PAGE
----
Before you adopt a rescue Pyr to be a new addition to your family, there are a few things that make this breed different from others. So many pyrs end up in shelters or rescue because they have often been overbred, unsocialized, underfed and neglected on large farms or with backyard breeders. Overall, Pyrs are calm, gentle giants who make wonderful pets when owners understand their unique nature. The vast majority of our pyrs are happiest when guarding their new human family and other household pets.
The Great Pyrenees is one of the oldest livestock guardian dog breeds, and while most no longer “guard” without proper training, they still have the innate sense to think independently. This is one of the biggest differences between Pyrs and other breeds - most breeds were developed to take commands from people, while Pyrs were encouraged to work (and think) on their own. This independent thinking can be seen in their distinctive personalities. While each pyr has their own personality, these are the most common traits.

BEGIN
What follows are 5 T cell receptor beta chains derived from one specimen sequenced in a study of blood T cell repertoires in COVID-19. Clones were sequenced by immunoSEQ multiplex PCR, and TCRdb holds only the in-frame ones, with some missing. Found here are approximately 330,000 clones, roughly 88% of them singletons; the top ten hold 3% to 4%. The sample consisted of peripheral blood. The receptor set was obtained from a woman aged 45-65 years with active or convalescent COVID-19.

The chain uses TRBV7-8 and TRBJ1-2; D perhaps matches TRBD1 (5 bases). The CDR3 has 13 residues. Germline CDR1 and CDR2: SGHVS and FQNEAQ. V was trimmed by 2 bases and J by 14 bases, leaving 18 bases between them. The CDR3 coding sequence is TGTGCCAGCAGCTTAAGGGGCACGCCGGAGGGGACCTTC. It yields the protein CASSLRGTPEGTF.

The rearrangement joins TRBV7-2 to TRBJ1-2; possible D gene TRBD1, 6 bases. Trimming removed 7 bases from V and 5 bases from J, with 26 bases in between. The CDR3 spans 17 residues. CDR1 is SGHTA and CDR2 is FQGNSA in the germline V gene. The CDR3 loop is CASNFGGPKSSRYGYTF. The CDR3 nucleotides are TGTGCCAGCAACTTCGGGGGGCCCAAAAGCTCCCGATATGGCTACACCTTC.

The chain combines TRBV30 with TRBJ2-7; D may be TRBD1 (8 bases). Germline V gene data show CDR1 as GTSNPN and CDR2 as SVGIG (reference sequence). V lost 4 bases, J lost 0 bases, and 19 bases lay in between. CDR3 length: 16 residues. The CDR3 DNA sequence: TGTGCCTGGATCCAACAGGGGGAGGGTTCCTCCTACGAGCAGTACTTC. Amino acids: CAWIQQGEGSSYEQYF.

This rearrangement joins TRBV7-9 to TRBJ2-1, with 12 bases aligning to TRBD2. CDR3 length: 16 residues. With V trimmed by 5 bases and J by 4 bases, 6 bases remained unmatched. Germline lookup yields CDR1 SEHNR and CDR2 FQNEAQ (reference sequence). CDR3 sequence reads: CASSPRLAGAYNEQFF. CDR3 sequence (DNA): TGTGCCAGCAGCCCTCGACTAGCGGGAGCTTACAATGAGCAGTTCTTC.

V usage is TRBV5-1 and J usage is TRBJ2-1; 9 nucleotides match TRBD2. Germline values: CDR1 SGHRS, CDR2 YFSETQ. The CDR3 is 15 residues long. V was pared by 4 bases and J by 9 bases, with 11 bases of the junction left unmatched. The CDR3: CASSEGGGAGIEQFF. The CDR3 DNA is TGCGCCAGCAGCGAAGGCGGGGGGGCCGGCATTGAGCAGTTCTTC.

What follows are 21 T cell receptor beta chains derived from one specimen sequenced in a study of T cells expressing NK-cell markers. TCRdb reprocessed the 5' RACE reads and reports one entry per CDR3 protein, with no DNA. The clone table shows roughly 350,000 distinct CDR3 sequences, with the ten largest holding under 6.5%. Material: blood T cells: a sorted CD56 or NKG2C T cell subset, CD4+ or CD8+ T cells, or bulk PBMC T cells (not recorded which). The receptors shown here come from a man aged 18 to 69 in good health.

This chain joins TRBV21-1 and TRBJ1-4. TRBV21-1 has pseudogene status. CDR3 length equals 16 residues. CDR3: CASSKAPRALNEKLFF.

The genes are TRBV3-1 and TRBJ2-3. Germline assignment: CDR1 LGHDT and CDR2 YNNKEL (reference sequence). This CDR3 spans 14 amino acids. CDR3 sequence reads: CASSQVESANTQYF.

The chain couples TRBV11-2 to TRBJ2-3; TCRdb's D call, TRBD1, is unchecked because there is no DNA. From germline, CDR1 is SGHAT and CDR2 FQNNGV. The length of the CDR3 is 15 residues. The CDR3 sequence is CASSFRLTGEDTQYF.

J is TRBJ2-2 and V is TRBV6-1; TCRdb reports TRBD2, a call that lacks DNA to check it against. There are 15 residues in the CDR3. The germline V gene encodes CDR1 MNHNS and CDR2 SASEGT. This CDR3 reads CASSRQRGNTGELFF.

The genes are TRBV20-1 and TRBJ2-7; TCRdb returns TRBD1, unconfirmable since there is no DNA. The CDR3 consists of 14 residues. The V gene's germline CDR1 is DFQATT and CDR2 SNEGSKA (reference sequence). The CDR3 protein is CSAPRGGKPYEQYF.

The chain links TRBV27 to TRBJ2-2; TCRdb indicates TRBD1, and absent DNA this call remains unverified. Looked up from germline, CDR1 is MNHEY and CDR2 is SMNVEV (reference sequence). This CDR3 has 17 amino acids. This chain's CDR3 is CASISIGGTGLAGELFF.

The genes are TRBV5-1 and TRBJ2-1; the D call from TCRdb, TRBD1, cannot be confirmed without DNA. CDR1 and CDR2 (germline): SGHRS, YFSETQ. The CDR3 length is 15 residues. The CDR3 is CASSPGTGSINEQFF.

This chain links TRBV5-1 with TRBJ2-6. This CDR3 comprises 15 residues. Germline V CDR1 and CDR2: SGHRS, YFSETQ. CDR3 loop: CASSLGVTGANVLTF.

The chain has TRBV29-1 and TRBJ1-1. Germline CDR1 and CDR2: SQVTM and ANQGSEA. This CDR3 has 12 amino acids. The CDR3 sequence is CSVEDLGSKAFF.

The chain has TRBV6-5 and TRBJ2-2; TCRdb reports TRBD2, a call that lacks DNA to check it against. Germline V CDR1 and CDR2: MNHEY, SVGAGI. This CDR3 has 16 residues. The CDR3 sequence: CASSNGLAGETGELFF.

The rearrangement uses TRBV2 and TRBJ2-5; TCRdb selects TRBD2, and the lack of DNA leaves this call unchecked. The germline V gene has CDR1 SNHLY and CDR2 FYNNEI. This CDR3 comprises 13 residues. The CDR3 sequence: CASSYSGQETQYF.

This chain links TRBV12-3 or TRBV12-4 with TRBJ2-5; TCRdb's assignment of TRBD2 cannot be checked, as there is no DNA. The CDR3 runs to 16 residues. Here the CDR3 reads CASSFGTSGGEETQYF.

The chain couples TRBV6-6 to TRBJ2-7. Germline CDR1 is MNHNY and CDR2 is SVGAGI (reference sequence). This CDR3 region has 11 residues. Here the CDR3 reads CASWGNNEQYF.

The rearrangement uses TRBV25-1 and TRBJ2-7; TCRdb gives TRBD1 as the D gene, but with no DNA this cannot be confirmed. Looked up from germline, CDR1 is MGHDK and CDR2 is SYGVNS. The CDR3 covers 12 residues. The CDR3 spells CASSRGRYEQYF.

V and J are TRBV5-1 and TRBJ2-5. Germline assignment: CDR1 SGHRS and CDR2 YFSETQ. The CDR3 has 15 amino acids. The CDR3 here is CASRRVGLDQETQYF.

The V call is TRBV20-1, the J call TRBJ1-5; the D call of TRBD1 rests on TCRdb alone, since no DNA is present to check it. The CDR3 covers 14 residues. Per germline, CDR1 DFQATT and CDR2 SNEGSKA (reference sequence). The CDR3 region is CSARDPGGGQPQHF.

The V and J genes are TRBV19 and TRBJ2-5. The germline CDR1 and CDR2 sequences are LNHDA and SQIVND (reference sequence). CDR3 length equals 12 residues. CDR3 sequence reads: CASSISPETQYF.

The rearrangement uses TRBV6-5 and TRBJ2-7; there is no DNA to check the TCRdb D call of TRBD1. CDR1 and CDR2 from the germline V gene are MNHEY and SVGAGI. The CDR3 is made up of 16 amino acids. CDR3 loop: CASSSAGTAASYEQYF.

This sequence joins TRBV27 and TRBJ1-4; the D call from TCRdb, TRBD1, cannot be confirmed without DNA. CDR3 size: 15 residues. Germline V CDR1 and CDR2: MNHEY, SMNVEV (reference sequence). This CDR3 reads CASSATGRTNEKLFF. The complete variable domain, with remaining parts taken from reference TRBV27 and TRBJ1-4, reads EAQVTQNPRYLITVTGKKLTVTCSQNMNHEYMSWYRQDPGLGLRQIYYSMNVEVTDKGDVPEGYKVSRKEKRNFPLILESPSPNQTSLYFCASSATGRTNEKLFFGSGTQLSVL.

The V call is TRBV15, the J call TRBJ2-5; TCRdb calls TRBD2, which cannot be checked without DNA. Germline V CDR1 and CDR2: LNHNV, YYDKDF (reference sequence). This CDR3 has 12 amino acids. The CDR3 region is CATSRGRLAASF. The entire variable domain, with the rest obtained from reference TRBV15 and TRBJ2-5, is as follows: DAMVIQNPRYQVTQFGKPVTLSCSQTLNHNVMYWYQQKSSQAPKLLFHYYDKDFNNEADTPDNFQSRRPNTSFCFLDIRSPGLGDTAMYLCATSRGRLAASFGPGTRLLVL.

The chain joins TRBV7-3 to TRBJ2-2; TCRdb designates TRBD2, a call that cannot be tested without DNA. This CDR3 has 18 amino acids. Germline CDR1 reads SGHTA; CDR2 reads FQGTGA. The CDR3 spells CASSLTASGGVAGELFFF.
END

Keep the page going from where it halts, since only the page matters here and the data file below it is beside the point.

There is a potential for a Great Pyrenees to not get along with dogs of the same sex as adults. As with any new addition, practice slow, supervised introductions with your current dogs and watch for any signs of aggression during your trial adoption period.
Pyrs BARK as part of their guarding routine. Many are surrendered as a result of noise complaints. Pyrs bark as part of their natural behavior; it is their first line of defense against predators.
Pyrs drool, some more than others.
Pyrs ROAM! They require secure fencing, preferably at least 5 feet high. Invisible fencing will not keep a Pyr on its property and can cause harm to them.
A Pyr off-leash, outside of a fenced area, is called "dis-a-Pyr" and will rarely turn around and come home after exploring your neighborhood.
They are not easily obedience-trained. With a Pyr, every day is training day. Owners need a basic understanding and patience as to how to train (with positive reinforcement) a dog that thinks they know better than you. They require a strong and confident pack leader, or they will take over.
Great Pyrenees are NOT a larger version of a golden retriever looking to please. They are NOT herding dogs; they GUARD. Some Pyrs can be particularly protective of "their" family and property. Assess and take precautions to minimize situations that could result in any harm to either people or animals.
Pyrs have thick fur and shed (or "blow") their undercoats twice a year. Owners need to keep up with brushing to avoid matting and skin problems.
Pyrs are known for digging craters in yards to keep cool.
Pyrs are nocturnal and will still be on guard (and barking) at night, just as they would be as flock guards.